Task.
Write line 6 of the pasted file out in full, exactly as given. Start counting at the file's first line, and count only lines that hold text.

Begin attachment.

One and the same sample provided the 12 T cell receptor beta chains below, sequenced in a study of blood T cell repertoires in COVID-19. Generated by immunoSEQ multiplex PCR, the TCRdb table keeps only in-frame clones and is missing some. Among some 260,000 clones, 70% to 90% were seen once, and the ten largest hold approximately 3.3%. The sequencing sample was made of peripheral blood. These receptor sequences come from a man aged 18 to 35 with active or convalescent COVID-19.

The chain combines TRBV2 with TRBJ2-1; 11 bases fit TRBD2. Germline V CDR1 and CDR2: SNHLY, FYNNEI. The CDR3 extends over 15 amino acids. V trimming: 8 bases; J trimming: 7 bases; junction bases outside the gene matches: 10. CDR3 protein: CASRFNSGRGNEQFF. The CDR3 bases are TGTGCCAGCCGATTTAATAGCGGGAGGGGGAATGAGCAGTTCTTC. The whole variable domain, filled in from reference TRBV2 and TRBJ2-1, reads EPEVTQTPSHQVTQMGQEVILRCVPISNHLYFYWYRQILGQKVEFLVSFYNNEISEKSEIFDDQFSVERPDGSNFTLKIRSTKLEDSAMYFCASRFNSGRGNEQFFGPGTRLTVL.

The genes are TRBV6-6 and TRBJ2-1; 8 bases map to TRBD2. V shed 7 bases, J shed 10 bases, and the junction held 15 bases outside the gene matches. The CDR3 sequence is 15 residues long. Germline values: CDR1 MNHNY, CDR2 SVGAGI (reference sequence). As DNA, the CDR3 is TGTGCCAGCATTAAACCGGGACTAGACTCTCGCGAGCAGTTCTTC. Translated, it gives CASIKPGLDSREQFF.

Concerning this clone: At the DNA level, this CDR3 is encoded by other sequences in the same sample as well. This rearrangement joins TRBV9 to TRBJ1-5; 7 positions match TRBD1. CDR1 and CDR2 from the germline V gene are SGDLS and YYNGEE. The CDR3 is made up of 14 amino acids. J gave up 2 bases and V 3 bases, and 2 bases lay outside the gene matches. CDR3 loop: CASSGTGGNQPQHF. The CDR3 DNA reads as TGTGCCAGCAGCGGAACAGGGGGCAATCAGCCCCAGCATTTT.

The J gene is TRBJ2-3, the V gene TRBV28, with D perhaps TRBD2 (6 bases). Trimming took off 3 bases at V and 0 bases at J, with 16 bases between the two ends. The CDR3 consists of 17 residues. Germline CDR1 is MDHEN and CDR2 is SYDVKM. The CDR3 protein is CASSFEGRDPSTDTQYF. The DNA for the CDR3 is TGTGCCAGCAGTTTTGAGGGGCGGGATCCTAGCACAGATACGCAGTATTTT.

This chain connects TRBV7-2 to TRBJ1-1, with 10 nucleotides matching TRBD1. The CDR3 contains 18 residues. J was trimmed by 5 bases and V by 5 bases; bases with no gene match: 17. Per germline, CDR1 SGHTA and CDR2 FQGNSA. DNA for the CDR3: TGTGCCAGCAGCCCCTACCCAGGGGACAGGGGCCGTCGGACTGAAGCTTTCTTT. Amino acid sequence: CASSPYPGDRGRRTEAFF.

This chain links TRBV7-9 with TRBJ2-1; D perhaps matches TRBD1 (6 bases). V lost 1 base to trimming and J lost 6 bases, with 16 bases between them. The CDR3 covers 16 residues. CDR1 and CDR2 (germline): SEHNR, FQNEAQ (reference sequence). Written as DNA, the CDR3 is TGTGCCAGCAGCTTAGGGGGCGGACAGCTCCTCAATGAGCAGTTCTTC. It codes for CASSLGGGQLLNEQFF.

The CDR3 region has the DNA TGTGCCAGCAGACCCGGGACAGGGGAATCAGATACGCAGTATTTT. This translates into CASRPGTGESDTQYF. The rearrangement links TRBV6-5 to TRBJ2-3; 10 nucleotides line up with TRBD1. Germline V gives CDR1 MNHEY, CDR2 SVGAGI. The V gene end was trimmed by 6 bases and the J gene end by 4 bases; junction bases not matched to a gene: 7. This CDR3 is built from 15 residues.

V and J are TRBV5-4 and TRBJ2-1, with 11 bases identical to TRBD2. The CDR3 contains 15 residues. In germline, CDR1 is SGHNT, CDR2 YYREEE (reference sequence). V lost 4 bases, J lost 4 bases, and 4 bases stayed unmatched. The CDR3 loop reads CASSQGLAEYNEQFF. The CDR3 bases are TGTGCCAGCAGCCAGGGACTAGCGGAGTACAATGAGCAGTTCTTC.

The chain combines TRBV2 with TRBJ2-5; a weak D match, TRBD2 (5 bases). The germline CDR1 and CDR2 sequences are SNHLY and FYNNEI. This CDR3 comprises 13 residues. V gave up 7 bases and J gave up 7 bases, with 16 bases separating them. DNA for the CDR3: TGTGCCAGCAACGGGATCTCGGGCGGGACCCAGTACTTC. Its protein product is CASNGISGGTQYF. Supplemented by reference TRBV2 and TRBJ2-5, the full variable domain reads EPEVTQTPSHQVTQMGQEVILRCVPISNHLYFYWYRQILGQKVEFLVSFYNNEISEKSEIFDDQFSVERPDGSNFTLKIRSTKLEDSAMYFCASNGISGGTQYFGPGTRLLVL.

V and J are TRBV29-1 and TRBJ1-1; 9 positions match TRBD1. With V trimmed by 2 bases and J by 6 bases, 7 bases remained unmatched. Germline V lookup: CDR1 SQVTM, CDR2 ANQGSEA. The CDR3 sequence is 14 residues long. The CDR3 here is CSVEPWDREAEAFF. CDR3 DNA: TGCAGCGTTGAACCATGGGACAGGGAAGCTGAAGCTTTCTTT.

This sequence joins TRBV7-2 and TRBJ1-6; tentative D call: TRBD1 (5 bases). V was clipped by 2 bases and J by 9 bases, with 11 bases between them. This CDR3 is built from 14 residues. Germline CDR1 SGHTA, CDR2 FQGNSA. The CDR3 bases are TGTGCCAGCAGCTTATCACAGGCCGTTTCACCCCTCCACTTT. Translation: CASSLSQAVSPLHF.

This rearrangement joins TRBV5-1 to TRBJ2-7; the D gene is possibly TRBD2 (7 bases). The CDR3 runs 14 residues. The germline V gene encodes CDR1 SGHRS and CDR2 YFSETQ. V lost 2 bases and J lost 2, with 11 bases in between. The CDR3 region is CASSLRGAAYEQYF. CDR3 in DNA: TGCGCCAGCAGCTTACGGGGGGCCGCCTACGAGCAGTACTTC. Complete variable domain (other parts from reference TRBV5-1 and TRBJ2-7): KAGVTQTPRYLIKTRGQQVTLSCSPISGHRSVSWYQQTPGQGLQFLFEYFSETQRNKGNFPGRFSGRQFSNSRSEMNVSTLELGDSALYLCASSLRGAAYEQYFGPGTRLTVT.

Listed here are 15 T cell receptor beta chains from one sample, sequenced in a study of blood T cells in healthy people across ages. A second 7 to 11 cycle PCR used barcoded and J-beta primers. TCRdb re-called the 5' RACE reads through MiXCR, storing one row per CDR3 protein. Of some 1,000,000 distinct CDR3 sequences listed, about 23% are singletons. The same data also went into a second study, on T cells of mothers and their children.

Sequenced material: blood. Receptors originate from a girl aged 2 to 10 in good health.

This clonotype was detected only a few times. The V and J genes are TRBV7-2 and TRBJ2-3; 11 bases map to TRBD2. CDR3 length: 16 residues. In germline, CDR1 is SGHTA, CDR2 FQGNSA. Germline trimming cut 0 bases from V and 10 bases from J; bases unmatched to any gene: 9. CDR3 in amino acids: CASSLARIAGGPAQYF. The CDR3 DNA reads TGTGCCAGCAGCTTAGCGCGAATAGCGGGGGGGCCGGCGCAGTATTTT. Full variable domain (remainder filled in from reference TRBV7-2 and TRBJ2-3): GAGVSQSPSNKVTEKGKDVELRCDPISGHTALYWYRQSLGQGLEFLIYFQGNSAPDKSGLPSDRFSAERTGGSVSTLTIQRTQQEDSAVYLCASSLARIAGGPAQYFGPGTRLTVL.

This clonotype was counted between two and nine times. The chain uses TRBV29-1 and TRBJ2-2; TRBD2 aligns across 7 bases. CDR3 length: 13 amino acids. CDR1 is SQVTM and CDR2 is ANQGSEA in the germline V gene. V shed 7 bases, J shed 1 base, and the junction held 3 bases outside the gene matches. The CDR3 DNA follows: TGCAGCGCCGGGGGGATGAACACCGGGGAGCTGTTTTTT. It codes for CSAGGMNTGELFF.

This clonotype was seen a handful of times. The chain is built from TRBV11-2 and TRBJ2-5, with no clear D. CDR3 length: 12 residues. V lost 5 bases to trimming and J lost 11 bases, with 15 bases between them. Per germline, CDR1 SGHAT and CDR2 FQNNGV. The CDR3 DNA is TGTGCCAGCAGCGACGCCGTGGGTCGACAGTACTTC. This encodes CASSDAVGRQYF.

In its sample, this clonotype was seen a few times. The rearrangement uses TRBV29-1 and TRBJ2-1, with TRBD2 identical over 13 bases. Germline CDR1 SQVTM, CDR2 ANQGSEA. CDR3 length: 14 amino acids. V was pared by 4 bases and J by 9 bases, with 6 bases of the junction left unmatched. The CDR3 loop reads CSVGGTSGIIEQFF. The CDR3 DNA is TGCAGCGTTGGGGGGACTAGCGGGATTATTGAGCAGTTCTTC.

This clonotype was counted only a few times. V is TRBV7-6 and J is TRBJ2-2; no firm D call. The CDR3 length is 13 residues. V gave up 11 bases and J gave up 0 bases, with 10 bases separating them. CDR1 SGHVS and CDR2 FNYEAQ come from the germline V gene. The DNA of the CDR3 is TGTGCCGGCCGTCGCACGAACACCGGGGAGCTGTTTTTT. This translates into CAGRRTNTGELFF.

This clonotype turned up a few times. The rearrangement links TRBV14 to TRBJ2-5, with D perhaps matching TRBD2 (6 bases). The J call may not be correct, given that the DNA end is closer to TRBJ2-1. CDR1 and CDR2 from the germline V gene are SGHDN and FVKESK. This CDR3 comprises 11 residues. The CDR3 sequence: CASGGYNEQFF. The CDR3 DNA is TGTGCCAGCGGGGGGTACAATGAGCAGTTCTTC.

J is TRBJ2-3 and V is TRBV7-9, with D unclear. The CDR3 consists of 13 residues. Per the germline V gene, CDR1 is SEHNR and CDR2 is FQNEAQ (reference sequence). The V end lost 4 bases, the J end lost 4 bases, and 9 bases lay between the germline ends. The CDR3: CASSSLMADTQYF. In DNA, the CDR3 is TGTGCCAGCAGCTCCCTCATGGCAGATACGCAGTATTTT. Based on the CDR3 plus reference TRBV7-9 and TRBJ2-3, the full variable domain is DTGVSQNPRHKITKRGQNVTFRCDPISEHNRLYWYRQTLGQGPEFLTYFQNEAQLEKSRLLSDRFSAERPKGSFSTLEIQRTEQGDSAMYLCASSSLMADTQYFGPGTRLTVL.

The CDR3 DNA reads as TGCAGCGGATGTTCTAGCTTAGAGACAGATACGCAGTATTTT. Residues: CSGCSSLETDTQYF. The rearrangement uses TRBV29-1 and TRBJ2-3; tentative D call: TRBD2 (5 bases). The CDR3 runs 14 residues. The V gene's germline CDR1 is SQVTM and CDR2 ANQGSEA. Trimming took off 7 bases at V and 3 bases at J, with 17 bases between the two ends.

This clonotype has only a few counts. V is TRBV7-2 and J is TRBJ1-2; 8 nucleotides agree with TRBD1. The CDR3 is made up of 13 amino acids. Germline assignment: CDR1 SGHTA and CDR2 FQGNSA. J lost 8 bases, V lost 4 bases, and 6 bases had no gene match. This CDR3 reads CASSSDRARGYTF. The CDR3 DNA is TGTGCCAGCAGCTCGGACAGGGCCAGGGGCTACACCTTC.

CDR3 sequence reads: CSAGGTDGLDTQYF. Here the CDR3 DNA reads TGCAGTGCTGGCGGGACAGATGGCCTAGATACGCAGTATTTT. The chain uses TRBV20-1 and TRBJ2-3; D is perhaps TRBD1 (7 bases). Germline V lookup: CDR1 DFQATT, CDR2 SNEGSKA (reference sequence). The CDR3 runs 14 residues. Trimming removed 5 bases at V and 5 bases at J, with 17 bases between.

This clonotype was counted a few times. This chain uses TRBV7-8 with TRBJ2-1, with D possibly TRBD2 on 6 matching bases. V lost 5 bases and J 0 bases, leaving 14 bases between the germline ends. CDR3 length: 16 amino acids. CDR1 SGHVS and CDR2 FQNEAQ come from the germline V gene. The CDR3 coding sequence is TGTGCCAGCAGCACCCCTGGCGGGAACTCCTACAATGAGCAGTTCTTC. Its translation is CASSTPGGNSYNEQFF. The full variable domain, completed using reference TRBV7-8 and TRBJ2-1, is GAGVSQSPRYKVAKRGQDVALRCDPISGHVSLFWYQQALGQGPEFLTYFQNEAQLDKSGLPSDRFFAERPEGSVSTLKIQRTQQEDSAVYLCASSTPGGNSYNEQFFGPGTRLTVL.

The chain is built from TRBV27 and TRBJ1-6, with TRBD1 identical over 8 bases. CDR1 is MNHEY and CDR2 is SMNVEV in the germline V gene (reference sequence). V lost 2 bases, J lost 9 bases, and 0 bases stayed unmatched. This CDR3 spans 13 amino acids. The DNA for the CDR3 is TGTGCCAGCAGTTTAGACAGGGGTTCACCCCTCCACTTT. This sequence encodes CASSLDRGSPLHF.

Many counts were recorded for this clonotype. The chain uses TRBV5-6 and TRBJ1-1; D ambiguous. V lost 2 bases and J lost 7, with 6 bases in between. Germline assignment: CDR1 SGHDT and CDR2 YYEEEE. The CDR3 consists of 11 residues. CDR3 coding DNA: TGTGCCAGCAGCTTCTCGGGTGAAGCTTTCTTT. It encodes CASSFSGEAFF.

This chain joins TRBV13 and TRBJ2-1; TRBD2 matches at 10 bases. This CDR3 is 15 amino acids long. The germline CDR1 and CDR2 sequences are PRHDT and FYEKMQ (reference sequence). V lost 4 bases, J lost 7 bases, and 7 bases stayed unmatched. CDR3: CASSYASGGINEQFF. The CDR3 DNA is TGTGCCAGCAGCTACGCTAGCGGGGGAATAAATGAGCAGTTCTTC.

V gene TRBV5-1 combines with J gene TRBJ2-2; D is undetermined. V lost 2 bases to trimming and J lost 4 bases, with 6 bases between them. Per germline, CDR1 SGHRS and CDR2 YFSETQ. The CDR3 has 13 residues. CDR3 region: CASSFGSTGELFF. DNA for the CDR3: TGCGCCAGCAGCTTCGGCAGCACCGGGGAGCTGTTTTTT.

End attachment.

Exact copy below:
This chain connects TRBV7-2 to TRBJ1-1, with 10 nucleotides matching TRBD1. The CDR3 contains 18 residues. J was trimmed by 5 bases and V by 5 bases; bases with no gene match: 17. Per germline, CDR1 SGHTA and CDR2 FQGNSA. DNA for the CDR3: TGTGCCAGCAGCCCCTACCCAGGGGACAGGGGCCGTCGGACTGAAGCTTTCTTT. Amino acid sequence: CASSPYPGDRGRRTEAFF.